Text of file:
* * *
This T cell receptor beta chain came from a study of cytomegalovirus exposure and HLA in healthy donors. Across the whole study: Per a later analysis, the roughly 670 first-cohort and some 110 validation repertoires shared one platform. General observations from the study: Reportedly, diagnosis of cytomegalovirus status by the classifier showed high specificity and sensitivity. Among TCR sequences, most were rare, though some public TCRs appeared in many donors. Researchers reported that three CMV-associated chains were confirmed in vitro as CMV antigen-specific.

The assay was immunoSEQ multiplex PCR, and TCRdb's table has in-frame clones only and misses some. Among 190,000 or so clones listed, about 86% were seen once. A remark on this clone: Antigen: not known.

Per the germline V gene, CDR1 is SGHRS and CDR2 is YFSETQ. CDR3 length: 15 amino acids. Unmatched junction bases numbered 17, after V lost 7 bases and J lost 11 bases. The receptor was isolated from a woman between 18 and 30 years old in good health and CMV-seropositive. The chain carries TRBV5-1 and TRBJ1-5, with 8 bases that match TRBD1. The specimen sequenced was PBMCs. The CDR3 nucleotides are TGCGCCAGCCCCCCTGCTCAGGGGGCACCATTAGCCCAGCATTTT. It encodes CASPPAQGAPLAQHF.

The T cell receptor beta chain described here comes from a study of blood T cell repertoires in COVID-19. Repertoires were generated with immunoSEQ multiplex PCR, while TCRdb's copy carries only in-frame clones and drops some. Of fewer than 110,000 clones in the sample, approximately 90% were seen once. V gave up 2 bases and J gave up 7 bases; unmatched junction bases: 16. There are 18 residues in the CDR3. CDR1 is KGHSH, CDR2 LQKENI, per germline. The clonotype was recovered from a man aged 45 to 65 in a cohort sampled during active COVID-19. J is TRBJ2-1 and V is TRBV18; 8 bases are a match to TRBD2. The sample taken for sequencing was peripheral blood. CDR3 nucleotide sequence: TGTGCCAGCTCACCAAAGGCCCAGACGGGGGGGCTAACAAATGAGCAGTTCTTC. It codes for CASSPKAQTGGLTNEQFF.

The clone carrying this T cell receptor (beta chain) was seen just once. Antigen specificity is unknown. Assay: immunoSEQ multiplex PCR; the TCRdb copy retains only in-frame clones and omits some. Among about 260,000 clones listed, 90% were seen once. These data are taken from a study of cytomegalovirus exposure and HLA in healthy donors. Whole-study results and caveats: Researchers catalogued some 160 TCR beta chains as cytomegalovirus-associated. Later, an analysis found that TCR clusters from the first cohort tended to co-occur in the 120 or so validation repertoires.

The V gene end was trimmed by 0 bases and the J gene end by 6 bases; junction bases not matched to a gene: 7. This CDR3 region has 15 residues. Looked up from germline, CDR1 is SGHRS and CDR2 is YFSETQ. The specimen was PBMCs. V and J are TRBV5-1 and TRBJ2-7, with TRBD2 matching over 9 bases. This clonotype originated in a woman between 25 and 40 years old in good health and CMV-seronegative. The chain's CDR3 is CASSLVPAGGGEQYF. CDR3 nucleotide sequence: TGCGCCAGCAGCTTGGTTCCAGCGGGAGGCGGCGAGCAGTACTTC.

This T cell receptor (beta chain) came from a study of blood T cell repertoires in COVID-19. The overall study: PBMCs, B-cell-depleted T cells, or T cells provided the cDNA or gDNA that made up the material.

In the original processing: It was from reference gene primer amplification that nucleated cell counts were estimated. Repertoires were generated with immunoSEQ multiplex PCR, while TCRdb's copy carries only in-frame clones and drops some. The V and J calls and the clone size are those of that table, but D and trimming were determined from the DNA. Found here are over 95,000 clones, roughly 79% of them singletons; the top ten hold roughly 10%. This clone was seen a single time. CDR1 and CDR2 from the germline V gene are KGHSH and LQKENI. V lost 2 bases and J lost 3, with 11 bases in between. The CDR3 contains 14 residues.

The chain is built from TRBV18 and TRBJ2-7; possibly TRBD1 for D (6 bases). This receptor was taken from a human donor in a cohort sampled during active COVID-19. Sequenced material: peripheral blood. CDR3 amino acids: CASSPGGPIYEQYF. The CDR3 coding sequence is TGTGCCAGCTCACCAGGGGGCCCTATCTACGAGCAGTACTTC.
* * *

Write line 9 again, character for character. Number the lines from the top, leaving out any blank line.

The chain is built from TRBV18 and TRBJ2-7; possibly TRBD1 for D (6 bases). This receptor was taken from a human donor in a cohort sampled during active COVID-19. Sequenced material: peripheral blood. CDR3 amino acids: CASSPGGPIYEQYF. The CDR3 coding sequence is TGTGCCAGCTCACCAGGGGGCCCTATCTACGAGCAGTACTTC.